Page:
Factors Affecting the Boot-up Time
||Some staff wonder why their machines take so long to
boot-up while others wonder whether the boot-up time can be improved if their machines are
upgraded. The following will provide answers to these questions:
- Boot-up time, whether booting from network or from local hard disk, is sensitive to the
number of peripherals as well as the number of application software installed especially
when they are defined in the Startup Folder to be brought up automatically during boot-up.
- Network boot-up time is sensitive to the network traffic.
- Client hardware configuration definitely affects the boot-up time. The boot-up time for
Pentium II 233 is 1/3 of that for the 486-33. It also depends on how well your hardware
and software are optimised.
- Boot-up time for Win95 and application software installed on the network is around 3
times the boot-up time for the same installed on local hard disk.
- Network processes such as network logon and display of network messages, depending on
machine speed, typically consume 3/4 to 4/5 of the total boot-up time.
(Note: The boot-up time is defined as the time interval between the time when the
self-test of the machine has just been completed and the time when Win95 is completely
loaded. It consists of three phases, namely, the network logon phase, the show message
phase, and the startup phase. Interested users may refer to the "Evaluation Report on
Network Win95 Startup Time Analysis" accessible from the URL http://www.cityu.edu.hk/csc/win95bootup.pdf
As a general rule of thumb, if your Pentium II 233, Pentium 90, and 486-33 take
significantly more than 1 minute, 1.5 minute, and 3 minutes respectively to boot from the
network, you may contact the CSC Help Desk at ext. 7658 for help. A special team will then
be dispatched to provide you with free optimisation services. Alternatively, you can
consider installing Win95 and all the required application software on your local hard
disk instead of loading them from the network to speed up the boot time. However, this has
the following drawbacks as well as advantages:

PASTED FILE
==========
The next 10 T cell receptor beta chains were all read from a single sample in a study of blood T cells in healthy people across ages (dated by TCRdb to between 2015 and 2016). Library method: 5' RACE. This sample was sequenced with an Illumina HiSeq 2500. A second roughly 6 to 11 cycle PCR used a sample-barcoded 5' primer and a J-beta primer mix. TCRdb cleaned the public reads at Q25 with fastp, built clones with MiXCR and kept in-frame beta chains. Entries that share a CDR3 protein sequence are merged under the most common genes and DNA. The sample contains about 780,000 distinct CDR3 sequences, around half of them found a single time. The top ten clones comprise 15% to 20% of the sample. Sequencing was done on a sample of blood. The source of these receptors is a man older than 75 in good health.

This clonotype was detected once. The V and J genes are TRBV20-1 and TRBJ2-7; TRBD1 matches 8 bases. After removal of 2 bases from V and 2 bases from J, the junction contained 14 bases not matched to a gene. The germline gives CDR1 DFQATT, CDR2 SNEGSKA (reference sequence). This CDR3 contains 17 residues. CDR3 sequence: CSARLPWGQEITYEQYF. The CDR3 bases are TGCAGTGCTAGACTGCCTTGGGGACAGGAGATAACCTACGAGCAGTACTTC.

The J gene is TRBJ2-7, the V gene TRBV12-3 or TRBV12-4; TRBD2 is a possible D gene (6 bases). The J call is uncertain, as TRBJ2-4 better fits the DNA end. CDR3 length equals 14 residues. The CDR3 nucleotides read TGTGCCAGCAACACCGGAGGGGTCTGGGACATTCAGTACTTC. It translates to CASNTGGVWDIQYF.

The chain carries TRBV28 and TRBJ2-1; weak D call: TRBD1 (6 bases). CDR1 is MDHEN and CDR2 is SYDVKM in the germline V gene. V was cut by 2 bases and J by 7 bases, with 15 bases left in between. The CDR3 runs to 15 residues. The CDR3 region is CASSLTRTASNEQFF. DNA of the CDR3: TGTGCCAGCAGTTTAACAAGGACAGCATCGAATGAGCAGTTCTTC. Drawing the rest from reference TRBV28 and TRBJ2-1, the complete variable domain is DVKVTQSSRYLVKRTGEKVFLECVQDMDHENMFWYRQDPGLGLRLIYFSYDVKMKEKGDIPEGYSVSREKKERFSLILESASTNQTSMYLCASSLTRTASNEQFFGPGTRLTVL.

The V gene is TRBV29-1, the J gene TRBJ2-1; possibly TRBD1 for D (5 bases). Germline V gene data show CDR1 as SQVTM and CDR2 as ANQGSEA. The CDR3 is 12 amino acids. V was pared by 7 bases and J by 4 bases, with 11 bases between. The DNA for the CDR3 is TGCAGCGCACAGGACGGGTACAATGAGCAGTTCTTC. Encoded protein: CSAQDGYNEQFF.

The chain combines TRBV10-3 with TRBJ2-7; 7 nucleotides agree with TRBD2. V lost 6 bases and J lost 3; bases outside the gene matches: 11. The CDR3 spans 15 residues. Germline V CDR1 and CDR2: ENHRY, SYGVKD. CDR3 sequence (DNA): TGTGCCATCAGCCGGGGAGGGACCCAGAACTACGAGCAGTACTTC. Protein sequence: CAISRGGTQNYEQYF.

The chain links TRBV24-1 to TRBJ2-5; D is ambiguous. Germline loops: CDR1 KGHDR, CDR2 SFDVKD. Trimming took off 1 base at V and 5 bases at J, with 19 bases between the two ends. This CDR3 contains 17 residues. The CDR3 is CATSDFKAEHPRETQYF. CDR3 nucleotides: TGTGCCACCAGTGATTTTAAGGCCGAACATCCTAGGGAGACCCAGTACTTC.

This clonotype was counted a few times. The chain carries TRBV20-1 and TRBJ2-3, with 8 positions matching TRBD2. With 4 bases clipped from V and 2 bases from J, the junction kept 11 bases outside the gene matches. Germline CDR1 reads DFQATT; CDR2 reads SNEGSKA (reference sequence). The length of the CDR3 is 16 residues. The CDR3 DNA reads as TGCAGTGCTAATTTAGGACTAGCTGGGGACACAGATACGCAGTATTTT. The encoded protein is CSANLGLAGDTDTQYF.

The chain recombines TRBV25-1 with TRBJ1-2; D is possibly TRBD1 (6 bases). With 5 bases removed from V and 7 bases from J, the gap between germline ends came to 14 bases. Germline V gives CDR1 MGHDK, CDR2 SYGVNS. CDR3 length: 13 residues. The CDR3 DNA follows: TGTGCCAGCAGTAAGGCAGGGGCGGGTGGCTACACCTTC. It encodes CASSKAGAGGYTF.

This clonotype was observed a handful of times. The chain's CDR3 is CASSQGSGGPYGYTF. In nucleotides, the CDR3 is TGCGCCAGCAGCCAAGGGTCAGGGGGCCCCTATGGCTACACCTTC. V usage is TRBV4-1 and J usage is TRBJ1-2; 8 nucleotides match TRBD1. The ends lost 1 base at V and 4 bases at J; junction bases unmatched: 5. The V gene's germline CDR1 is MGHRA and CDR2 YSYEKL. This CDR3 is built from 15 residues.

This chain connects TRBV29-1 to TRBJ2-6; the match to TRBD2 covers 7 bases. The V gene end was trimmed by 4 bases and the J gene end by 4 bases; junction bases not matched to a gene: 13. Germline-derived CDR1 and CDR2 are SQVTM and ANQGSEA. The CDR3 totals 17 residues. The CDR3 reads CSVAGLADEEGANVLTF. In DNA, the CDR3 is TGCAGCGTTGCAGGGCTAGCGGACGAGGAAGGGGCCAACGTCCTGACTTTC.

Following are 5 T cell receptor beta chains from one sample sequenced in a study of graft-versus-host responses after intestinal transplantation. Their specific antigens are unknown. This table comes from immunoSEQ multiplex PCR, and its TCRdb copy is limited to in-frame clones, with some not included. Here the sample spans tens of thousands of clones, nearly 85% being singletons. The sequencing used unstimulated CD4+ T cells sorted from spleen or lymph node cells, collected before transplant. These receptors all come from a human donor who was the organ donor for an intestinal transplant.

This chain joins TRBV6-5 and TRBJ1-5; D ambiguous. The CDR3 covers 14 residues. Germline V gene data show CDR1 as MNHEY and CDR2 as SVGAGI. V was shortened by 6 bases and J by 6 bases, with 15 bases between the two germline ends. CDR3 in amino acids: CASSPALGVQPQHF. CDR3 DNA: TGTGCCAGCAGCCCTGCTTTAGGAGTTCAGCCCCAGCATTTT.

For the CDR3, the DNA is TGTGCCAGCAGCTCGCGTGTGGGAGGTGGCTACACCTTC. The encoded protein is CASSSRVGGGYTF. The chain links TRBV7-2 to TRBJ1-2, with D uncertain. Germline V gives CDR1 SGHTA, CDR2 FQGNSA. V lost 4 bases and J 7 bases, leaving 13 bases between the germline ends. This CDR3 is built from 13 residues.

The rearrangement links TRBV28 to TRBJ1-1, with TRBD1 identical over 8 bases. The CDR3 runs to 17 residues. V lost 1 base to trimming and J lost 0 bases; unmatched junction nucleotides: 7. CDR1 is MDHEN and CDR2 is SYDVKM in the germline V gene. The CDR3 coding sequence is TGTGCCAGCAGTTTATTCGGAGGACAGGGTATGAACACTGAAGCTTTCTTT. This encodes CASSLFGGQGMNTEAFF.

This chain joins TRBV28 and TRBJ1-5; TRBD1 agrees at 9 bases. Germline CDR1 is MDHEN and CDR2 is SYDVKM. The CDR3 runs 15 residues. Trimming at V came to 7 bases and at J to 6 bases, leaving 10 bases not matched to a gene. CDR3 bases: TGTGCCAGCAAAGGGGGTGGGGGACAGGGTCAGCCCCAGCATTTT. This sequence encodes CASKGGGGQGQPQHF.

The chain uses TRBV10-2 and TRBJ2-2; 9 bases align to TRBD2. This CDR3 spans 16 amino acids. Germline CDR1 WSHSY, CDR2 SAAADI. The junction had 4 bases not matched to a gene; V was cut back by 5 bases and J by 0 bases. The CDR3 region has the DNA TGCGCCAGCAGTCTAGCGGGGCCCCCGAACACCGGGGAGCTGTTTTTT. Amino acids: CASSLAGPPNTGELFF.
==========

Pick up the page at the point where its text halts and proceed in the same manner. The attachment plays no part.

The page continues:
- Incur additional first-time installation work or cost.
- Incur additional application software license costs (as these licenses can no longer be
shared within department or within campus).
- Require more subsequent support effort (as you have to constantly guard against virus
attack and accidental deletion of files belonging to the Win95 and the application
software, and to try or adjust different settings, etc.), thus increasing the support
- In the case of file corruption due to disk malfunction or virus attack, it will also
take a longer time to reinstall or restore all these software.
- From time to time or upon notification from the CSC, users have to manually start the
updating process of some system files belonging or related to those locally installed
software as these updates can only be applied from their PCs but not remotely from
- Faster boot-up time and software start-up time.
- Users can still run application software even when the departmental file server is down.
- Users can be self-supported as their office PCs are entirely under their control.
- Users can have total freedom in choosing whatever application software they prefer as
long as they are compatible with the CSC supplied software modules for accessing central
In summary, users can enjoy worry-free, support-free network software at the expense of
longer boot-up time and software start-up time. Alternatively, users can reduce these time
by installing all software onto the local hard disk but at the expense of higher license
costs as well as greater supporting effort or costs.